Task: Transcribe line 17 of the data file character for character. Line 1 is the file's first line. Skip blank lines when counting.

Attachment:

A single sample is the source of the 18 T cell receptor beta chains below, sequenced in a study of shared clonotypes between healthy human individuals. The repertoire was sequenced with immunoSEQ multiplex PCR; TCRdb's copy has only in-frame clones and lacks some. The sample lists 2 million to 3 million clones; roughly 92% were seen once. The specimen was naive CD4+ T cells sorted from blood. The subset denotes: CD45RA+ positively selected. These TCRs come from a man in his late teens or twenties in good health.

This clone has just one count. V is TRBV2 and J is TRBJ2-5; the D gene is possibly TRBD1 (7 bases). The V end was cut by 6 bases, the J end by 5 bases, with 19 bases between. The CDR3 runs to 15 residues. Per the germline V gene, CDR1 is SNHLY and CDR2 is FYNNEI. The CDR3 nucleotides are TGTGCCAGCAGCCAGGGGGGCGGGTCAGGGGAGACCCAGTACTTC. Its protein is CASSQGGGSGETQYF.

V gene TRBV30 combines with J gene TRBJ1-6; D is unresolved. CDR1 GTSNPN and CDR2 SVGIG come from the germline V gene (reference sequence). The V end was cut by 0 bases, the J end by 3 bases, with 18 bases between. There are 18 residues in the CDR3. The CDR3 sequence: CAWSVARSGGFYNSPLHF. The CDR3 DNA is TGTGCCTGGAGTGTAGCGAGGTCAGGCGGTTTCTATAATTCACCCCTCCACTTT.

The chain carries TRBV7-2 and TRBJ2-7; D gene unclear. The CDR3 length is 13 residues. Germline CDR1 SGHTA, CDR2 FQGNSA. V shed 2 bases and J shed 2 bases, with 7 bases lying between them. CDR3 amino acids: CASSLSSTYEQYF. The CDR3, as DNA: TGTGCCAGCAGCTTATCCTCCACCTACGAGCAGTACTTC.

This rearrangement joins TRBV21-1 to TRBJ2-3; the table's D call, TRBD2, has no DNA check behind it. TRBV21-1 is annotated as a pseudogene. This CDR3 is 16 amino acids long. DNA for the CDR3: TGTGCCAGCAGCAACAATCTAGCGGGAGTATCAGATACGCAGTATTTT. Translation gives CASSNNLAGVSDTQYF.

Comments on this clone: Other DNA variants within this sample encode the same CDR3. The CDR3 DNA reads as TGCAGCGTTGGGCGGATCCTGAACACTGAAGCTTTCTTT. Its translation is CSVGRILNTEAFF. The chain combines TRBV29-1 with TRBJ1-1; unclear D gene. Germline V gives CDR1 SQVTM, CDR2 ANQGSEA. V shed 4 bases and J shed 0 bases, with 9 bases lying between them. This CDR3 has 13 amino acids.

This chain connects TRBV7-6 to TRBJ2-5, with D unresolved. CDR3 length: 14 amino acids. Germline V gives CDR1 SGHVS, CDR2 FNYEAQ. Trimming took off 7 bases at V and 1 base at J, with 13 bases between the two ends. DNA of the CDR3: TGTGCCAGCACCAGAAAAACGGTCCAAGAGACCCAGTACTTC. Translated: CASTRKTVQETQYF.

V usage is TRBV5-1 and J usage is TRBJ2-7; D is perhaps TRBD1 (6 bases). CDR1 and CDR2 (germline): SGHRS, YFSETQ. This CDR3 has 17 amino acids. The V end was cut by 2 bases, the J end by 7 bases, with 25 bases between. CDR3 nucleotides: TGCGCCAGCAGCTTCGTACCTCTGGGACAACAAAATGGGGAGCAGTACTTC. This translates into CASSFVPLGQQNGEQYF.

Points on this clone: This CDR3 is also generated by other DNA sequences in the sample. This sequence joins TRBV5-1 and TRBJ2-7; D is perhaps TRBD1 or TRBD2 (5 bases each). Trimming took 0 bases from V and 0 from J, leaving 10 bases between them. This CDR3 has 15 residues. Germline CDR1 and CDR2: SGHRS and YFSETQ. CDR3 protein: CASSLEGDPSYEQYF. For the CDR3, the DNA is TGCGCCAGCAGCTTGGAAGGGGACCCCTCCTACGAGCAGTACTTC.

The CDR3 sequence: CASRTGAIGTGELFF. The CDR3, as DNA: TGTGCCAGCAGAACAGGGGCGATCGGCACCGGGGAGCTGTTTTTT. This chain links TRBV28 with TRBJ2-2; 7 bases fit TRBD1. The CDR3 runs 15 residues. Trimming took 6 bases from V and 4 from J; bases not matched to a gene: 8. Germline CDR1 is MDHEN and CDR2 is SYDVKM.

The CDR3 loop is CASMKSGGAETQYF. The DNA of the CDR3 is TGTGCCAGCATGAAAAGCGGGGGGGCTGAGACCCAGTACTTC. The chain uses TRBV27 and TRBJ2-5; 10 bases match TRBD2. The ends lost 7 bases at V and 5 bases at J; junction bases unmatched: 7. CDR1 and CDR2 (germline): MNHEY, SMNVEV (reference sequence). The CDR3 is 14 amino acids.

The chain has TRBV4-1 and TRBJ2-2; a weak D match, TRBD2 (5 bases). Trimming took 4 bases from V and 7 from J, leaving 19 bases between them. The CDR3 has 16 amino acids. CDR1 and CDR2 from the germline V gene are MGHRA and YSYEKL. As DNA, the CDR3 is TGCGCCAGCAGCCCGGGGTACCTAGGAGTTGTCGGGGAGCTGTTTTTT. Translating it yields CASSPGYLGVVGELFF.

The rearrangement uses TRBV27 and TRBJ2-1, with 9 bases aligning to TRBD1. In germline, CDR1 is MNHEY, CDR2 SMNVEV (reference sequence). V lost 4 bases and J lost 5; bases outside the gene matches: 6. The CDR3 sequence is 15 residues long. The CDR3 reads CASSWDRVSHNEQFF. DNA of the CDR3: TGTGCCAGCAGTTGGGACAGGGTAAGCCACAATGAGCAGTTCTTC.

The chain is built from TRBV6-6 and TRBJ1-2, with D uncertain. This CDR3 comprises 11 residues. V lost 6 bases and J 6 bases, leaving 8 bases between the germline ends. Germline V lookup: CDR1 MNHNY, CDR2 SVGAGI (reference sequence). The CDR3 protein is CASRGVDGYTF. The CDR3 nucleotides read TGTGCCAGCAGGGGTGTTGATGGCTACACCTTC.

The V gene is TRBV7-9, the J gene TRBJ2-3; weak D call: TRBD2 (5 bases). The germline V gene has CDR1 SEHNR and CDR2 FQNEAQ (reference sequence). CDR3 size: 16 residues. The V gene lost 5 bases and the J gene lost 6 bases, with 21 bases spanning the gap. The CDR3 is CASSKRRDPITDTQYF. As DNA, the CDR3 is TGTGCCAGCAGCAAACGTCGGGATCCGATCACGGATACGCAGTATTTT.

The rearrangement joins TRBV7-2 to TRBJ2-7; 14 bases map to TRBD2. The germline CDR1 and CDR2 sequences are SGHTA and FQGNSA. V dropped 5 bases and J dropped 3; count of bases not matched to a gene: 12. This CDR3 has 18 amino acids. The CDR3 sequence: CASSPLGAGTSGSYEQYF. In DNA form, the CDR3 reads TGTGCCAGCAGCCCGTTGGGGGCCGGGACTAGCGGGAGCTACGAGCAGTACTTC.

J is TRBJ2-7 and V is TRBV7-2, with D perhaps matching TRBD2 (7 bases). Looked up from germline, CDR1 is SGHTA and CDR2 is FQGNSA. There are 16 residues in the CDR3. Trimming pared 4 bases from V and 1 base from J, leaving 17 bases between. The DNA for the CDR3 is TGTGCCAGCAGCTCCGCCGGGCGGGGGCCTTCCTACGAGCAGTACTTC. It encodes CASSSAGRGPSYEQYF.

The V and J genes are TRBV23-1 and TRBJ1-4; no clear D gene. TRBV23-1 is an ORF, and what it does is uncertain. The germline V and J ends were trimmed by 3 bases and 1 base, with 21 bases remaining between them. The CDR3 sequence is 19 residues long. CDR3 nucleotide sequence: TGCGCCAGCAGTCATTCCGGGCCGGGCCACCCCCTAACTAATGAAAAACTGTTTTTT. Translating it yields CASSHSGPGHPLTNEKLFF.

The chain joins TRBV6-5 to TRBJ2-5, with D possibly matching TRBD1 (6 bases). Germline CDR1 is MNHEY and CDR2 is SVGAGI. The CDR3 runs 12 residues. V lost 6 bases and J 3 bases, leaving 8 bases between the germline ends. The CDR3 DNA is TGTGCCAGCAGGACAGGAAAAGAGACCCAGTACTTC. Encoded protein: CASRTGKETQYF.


J is TRBJ2-7 and V is TRBV7-2, with D perhaps matching TRBD2 (7 bases). Looked up from germline, CDR1 is SGHTA and CDR2 is FQGNSA. There are 16 residues in the CDR3. Trimming pared 4 bases from V and 1 base from J, leaving 17 bases between. The DNA for the CDR3 is TGTGCCAGCAGCTCCGCCGGGCGGGGGCCTTCCTACGAGCAGTACTTC. It encodes CASSSAGRGPSYEQYF.